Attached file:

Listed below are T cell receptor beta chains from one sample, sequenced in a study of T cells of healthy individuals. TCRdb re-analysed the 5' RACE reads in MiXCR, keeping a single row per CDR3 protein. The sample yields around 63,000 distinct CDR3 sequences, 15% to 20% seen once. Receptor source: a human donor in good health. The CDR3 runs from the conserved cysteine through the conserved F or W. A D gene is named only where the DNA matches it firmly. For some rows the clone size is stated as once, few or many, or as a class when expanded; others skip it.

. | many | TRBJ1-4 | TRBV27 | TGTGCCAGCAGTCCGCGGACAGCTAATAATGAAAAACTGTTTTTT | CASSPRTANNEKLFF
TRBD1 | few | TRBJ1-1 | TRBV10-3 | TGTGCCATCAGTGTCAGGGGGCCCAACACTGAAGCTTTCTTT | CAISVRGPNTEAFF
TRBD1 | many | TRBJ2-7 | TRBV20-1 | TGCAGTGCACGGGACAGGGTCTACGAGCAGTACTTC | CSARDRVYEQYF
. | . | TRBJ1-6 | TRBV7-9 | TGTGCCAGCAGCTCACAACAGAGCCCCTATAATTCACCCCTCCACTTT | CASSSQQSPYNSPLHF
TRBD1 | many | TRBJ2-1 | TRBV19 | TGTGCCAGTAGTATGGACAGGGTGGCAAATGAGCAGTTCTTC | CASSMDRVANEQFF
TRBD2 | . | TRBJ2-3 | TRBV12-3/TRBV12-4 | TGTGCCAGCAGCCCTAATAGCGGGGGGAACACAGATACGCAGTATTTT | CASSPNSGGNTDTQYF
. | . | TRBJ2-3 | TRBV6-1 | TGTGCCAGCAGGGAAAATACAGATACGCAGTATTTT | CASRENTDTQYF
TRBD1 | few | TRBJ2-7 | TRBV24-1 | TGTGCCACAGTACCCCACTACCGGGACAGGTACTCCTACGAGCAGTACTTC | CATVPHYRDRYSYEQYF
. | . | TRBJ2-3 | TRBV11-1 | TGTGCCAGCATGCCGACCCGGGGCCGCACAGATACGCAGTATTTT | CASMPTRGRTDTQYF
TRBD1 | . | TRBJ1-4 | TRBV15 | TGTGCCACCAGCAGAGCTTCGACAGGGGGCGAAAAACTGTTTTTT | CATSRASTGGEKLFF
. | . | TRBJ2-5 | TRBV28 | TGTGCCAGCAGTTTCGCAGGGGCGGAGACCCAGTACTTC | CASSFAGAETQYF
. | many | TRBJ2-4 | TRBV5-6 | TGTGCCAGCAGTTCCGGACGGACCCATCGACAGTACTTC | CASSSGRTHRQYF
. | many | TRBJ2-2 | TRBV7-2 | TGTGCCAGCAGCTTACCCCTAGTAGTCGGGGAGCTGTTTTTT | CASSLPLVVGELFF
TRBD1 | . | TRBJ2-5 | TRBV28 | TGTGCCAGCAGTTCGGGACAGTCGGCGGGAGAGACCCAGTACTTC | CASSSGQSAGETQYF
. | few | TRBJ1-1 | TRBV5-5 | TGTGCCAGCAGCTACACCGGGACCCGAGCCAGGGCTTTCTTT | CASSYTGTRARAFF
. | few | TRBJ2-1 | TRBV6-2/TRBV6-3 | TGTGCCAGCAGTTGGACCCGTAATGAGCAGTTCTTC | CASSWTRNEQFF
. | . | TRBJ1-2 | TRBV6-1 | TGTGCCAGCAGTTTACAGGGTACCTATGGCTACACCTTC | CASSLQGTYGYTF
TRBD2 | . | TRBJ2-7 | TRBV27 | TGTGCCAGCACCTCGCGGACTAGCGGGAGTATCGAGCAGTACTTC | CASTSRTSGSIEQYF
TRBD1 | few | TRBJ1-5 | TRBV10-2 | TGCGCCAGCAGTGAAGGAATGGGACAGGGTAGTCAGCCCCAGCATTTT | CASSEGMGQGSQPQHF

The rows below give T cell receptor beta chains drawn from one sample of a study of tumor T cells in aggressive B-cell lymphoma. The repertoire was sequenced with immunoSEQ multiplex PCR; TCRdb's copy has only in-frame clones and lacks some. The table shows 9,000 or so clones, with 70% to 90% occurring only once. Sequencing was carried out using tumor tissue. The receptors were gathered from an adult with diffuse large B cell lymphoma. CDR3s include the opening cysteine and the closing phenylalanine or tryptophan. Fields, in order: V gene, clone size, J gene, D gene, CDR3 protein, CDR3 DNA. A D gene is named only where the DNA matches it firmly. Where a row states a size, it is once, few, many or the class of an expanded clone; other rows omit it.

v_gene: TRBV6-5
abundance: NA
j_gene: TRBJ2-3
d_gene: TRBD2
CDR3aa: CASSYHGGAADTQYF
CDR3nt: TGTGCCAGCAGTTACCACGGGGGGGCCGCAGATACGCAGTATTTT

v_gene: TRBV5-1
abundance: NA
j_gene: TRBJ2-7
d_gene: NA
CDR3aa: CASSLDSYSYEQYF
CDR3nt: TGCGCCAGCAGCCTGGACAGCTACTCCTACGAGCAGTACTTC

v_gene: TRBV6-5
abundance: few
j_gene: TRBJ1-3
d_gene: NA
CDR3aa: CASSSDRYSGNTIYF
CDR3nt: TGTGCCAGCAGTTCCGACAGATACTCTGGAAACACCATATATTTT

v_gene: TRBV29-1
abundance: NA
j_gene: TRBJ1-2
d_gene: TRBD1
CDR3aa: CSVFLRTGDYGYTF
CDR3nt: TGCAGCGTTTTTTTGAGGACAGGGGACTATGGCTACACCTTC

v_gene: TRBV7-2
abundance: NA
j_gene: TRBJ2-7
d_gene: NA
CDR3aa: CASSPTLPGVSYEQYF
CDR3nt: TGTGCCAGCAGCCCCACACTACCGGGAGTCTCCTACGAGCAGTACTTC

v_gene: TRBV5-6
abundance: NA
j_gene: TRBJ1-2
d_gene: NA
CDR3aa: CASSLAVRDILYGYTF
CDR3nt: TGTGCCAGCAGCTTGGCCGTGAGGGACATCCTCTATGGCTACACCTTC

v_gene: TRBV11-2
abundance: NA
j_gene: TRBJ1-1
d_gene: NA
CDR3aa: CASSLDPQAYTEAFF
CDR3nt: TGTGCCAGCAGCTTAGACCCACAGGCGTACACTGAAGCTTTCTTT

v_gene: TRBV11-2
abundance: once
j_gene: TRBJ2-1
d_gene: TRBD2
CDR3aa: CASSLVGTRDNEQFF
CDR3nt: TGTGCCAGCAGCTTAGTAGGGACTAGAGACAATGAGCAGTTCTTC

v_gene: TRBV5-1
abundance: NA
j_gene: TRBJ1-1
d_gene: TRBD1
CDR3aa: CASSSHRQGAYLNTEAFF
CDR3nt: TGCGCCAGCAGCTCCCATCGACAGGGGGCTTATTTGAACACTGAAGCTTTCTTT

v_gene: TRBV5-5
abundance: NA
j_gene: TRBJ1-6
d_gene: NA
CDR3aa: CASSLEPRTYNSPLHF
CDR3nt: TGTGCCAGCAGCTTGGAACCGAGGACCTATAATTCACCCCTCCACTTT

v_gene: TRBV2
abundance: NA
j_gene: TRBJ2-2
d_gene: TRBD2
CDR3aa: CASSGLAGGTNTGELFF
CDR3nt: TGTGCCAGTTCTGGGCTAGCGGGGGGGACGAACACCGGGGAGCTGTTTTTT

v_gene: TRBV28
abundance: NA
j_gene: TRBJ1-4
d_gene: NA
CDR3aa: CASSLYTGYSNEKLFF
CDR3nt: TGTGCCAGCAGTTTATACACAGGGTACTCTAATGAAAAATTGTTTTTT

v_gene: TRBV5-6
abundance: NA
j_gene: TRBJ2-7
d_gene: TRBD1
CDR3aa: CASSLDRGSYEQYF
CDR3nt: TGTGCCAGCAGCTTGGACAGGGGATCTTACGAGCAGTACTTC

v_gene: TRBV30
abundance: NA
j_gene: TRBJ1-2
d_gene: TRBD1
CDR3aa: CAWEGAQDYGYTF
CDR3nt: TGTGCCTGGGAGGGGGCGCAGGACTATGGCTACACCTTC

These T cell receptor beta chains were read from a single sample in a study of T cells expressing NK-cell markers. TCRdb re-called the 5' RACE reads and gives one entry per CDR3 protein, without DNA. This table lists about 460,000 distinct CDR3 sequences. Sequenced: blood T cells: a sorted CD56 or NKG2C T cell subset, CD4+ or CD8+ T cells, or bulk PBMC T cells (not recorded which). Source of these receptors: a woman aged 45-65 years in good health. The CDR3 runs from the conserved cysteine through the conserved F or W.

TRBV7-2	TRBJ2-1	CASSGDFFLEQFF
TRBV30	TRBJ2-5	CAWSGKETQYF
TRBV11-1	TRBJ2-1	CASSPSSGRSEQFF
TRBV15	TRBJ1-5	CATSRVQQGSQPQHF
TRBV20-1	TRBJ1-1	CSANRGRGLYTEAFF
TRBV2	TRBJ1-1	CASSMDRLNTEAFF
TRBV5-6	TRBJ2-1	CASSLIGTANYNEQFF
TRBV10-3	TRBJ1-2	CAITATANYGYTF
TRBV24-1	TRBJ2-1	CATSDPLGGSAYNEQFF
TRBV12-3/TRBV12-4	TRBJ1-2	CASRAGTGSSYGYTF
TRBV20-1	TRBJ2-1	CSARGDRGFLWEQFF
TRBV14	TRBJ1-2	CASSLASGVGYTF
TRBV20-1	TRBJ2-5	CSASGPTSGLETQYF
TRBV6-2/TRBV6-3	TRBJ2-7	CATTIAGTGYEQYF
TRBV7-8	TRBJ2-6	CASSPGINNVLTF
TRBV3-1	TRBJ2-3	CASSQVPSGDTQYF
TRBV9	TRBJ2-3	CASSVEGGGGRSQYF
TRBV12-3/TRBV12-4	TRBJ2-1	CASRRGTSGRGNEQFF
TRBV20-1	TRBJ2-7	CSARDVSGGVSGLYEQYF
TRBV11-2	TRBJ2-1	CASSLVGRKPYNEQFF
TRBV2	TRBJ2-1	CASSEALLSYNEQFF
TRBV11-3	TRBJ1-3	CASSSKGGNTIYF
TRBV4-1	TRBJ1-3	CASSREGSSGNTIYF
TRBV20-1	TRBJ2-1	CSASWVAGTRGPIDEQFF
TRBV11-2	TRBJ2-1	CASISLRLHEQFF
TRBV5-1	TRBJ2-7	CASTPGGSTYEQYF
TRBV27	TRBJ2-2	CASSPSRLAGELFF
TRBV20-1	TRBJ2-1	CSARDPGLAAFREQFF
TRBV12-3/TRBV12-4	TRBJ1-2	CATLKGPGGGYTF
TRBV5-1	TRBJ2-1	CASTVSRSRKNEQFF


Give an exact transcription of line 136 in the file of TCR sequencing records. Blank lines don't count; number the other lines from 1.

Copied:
TRBV5-1	TRBJ2-1	CASTVSRSRKNEQFF